that would disagree with me about that. >> jared johnson. i want to know how would the proposed google verizon version of net neutral iity affect not only journalism in the current state but affect jung journalists' -- young journalists' ability it do proper news? >> i think this is one of the premier issues facing journalism, but young performance because young people are going to inherit a far left democratic internet than currently exists right now. if these corporations are allowed to make access to certain sites much easier, or promote those sites in a way that really unlevels the playing field of the internet i think it will be disastrous for independent media. i think that is one reason why you have seen independent organizations join in lawsuits
and speak out and entire organization free press was started around this issue years ago. that is also why the electronic frontier foundation and others have tried to litigate the warrantless wiretap stuff. all of this is ultimately under the umbrella of decreasing our civil liberties because that is part of that includes having a vibrant democratic media. and i think that every young journalist but also journalists across the board and young people in particular should be very active in opposing this. it would be disastrous. these corporations are getting more and more powerful by the mome moment. and there is incredible media consolidation that is happening. juan gonzalez, a colleague of mine a columnist for the "new york daily news" is writing a book that will be out that started as a history of media started and owned by people of color, but what it has turned into is a history of media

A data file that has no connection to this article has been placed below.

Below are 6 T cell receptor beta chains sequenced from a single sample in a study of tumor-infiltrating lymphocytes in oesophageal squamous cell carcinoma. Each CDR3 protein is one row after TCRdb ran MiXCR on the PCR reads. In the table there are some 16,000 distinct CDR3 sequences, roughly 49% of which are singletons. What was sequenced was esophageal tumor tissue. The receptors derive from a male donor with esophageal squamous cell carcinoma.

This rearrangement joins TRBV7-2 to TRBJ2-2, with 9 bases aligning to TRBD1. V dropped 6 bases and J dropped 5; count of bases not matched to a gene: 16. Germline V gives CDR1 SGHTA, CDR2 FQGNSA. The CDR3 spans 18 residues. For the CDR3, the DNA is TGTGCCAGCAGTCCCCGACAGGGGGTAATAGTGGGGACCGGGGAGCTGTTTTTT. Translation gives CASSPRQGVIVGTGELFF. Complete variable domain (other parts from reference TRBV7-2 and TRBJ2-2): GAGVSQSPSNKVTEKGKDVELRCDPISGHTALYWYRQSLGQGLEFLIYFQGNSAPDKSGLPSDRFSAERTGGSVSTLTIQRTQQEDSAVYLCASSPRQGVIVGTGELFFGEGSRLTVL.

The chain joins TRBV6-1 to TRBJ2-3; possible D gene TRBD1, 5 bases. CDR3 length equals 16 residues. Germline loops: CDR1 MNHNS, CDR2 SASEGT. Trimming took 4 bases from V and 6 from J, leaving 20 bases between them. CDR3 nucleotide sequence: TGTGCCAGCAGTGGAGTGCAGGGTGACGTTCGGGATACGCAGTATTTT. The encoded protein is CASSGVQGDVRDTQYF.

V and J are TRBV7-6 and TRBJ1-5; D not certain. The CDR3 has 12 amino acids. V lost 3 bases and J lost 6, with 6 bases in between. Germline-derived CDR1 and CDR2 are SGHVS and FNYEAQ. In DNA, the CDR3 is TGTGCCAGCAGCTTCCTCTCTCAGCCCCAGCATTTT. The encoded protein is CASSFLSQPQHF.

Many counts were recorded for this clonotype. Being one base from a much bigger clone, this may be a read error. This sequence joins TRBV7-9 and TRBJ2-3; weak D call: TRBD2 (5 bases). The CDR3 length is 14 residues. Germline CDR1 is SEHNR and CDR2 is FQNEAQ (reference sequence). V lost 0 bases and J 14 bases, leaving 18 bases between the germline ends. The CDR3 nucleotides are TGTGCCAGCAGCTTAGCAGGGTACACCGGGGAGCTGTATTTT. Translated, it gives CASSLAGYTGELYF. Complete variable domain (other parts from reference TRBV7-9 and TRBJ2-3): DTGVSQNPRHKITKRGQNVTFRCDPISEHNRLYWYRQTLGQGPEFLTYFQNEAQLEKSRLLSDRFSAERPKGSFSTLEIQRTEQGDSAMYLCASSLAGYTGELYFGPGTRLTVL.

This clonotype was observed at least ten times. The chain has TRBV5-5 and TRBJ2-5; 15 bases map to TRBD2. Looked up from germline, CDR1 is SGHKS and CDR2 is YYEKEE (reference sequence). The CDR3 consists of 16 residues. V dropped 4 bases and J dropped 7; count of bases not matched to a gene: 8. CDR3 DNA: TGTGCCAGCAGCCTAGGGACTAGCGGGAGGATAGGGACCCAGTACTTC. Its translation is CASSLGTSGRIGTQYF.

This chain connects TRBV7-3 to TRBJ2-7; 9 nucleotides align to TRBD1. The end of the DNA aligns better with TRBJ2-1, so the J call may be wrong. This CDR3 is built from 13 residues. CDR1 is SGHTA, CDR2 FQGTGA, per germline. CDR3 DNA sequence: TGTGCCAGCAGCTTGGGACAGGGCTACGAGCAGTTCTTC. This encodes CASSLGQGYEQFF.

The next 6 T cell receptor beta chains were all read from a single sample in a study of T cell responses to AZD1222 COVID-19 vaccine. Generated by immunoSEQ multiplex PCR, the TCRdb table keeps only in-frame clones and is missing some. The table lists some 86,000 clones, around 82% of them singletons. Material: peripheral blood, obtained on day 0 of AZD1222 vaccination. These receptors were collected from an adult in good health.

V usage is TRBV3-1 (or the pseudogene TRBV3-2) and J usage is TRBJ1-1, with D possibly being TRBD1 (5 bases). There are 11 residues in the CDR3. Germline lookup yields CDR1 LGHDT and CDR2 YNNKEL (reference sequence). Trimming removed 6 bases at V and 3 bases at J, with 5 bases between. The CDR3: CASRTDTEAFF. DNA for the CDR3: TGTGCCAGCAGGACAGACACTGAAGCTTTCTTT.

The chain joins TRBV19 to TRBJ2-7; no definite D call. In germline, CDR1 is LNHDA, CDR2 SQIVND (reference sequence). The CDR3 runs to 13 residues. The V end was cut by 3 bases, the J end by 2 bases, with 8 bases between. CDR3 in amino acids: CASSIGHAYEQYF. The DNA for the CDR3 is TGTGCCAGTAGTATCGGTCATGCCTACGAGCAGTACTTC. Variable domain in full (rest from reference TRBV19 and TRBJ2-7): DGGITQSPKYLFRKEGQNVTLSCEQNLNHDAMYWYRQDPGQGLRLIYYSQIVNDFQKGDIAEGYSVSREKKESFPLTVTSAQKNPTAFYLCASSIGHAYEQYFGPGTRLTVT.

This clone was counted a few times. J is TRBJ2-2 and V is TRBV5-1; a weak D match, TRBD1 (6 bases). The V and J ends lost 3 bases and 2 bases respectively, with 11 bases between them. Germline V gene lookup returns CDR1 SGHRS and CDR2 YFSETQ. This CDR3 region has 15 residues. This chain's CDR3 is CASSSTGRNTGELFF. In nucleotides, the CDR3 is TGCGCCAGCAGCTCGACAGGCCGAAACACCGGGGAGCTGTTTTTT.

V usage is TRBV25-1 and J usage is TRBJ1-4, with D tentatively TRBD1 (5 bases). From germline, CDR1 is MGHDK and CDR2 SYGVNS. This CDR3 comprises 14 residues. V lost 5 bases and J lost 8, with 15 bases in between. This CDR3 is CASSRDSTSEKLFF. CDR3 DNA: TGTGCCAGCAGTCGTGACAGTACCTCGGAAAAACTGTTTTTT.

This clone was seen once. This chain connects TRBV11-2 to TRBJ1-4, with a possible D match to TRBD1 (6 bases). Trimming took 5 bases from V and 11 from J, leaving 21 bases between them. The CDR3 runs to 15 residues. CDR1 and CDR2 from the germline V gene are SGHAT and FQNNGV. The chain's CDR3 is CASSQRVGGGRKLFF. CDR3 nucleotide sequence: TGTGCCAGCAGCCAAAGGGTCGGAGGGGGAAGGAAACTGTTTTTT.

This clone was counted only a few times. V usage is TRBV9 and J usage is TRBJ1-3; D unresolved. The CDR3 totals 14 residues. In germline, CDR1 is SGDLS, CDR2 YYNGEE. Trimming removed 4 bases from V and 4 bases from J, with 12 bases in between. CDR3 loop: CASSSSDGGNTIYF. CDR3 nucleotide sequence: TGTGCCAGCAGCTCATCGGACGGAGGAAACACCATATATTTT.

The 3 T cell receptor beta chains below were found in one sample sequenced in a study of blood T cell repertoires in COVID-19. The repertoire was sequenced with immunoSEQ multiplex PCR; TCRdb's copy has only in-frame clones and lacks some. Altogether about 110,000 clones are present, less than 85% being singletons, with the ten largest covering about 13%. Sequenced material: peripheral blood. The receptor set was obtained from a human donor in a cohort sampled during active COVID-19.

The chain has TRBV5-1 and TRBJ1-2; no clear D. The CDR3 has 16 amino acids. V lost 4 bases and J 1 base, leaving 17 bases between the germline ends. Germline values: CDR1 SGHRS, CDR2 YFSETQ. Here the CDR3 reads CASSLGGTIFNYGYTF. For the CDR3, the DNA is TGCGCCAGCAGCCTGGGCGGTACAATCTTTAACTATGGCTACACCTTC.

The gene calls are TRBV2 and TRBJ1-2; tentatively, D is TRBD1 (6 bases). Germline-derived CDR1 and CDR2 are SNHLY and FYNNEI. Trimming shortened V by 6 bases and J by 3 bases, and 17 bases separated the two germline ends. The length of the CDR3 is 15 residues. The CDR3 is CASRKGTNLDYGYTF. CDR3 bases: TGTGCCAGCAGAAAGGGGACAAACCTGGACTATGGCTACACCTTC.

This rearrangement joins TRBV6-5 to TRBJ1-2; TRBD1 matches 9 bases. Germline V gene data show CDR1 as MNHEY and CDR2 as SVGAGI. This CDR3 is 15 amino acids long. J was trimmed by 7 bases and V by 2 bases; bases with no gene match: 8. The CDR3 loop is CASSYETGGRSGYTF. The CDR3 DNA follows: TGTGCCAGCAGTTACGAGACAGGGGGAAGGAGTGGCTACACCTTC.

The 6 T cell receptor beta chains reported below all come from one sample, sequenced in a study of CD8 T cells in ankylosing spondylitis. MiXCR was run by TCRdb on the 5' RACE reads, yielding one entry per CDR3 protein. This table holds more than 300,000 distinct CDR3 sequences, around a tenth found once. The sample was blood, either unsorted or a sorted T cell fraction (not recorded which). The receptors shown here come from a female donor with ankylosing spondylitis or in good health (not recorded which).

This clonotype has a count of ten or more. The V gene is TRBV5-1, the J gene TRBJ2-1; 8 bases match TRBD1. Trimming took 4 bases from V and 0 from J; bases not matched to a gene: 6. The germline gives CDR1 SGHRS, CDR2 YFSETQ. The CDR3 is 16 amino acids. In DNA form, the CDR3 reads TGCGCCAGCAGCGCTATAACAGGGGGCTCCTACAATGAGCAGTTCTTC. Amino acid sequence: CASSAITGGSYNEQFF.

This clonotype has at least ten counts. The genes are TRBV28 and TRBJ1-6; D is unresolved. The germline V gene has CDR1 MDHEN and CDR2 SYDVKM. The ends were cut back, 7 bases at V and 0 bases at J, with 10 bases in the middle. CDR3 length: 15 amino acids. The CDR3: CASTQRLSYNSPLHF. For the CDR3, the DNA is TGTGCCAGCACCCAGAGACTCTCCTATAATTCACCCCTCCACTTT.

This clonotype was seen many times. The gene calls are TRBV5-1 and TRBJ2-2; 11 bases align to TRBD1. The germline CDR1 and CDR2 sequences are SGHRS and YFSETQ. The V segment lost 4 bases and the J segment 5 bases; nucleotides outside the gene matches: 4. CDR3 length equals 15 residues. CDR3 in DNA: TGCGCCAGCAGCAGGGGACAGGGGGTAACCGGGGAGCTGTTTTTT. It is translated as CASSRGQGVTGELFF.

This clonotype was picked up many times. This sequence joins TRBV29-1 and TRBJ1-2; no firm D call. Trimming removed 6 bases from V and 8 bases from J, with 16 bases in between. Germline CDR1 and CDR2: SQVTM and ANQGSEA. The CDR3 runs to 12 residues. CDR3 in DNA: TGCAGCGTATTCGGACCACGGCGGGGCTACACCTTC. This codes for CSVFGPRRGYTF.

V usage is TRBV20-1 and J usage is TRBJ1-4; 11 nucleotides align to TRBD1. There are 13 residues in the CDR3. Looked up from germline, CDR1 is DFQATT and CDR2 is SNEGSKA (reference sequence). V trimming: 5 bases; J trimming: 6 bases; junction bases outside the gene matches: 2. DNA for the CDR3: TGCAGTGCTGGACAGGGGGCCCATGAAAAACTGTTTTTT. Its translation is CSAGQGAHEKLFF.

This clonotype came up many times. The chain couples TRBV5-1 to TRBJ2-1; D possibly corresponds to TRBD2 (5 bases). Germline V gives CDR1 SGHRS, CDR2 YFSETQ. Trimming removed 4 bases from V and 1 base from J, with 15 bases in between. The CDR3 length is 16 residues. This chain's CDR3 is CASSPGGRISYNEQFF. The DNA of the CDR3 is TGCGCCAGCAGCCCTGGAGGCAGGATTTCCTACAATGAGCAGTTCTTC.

consolidation because the two have been intertwined. the destruction of black newspapers, targeting of mexican media outlets in this count is the story of media consolidation. so, i would encourage people to look for that. it is a very serious issue. >> i'm francis from ucla. what are some good domestic journalism we can reading or referring to learning about the big issues out there? >> mac mcclellan from mother jones has been hands down the best reporter in reporting on the gulf oil spill and the disastrous war on the environment that is being waged by big oil corporations. the reason her journalism has been so powerful is because she is telling the stories of people
whose lives are affected in a way that is just so much more detailed and real than what you see even in visual media. and also holding the corporation and government accountable. i think that if you look at the reporting that is being done by the nation magazine, a magazine that i work for, on economic issues in this country, on issues that are affecting working people, i think that the magazine is getting better and better every year. if you are talking about the prison industrial complex or racial issues, color lines is a media collective. left turn, which is -- which was built up by a number of people in the gulf but very much due to the work of an independent journalist named jordan flaherty. you will see stories not often